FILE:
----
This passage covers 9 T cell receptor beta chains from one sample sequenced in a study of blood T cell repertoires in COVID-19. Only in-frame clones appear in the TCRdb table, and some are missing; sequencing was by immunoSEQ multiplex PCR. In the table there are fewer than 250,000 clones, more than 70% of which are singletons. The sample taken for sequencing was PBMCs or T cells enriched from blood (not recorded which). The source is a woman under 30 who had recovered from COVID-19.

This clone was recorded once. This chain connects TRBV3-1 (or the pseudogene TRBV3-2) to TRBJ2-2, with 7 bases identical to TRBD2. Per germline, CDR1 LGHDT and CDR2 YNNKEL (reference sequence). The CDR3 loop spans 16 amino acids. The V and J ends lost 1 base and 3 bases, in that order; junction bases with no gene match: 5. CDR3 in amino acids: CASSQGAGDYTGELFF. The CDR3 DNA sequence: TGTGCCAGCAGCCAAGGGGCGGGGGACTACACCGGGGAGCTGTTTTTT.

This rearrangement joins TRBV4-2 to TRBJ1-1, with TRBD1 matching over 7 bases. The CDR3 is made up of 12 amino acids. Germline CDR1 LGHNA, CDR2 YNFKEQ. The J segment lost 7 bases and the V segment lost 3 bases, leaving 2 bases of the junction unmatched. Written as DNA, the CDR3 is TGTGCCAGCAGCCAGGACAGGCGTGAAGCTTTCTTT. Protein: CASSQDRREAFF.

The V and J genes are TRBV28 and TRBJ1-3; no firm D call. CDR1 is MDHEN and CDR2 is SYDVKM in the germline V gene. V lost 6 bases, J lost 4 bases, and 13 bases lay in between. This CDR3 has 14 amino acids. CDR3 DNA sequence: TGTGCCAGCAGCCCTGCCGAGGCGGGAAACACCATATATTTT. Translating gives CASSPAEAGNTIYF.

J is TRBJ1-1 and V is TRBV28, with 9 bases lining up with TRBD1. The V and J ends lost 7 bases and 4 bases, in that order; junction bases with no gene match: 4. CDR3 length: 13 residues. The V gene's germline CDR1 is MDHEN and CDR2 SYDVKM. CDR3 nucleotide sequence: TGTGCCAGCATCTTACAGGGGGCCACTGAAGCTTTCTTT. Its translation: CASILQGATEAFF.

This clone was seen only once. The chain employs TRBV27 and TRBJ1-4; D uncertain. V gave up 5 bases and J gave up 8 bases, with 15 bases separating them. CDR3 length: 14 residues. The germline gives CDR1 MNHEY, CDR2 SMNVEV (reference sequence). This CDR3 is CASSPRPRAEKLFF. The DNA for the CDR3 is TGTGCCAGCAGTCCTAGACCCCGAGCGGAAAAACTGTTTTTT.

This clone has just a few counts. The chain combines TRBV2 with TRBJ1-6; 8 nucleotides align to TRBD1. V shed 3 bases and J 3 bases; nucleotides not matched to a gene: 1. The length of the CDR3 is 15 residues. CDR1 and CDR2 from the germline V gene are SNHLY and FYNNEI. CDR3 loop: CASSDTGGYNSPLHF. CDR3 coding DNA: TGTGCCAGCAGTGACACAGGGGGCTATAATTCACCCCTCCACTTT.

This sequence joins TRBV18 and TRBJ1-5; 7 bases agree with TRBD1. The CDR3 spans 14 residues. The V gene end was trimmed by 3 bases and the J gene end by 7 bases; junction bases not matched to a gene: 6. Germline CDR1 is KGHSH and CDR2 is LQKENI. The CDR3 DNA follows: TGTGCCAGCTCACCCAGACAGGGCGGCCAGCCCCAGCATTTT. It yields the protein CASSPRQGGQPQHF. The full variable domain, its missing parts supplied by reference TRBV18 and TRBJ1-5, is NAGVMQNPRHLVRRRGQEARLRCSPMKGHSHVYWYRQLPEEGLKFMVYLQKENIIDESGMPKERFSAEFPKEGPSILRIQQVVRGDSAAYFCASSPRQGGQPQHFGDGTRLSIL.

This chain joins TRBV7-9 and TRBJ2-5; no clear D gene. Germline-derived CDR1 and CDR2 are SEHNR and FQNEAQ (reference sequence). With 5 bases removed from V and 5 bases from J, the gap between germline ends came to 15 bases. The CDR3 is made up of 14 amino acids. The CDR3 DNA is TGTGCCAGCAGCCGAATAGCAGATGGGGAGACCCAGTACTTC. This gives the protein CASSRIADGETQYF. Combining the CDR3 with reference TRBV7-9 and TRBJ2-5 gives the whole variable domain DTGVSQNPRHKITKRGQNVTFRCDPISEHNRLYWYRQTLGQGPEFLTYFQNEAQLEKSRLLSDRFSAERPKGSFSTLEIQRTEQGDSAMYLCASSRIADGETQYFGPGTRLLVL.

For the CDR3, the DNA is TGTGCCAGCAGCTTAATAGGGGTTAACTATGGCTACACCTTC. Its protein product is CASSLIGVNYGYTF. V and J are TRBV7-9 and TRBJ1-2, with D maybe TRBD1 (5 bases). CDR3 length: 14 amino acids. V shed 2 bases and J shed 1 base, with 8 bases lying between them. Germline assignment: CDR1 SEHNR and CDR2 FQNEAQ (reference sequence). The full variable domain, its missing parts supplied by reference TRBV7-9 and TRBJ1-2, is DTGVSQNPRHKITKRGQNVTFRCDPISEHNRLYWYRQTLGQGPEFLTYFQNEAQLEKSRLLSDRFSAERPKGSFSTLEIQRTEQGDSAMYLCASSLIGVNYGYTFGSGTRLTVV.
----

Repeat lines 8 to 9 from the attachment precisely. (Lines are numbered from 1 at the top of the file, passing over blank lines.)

This sequence joins TRBV18 and TRBJ1-5; 7 bases agree with TRBD1. The CDR3 spans 14 residues. The V gene end was trimmed by 3 bases and the J gene end by 7 bases; junction bases not matched to a gene: 6. Germline CDR1 is KGHSH and CDR2 is LQKENI. The CDR3 DNA follows: TGTGCCAGCTCACCCAGACAGGGCGGCCAGCCCCAGCATTTT. It yields the protein CASSPRQGGQPQHF. The full variable domain, its missing parts supplied by reference TRBV18 and TRBJ1-5, is NAGVMQNPRHLVRRRGQEARLRCSPMKGHSHVYWYRQLPEEGLKFMVYLQKENIIDESGMPKERFSAEFPKEGPSILRIQQVVRGDSAAYFCASSPRQGGQPQHFGDGTRLSIL.

This chain joins TRBV7-9 and TRBJ2-5; no clear D gene. Germline-derived CDR1 and CDR2 are SEHNR and FQNEAQ (reference sequence). With 5 bases removed from V and 5 bases from J, the gap between germline ends came to 15 bases. The CDR3 is made up of 14 amino acids. The CDR3 DNA is TGTGCCAGCAGCCGAATAGCAGATGGGGAGACCCAGTACTTC. This gives the protein CASSRIADGETQYF. Combining the CDR3 with reference TRBV7-9 and TRBJ2-5 gives the whole variable domain DTGVSQNPRHKITKRGQNVTFRCDPISEHNRLYWYRQTLGQGPEFLTYFQNEAQLEKSRLLSDRFSAERPKGSFSTLEIQRTEQGDSAMYLCASSRIADGETQYFGPGTRLLVL.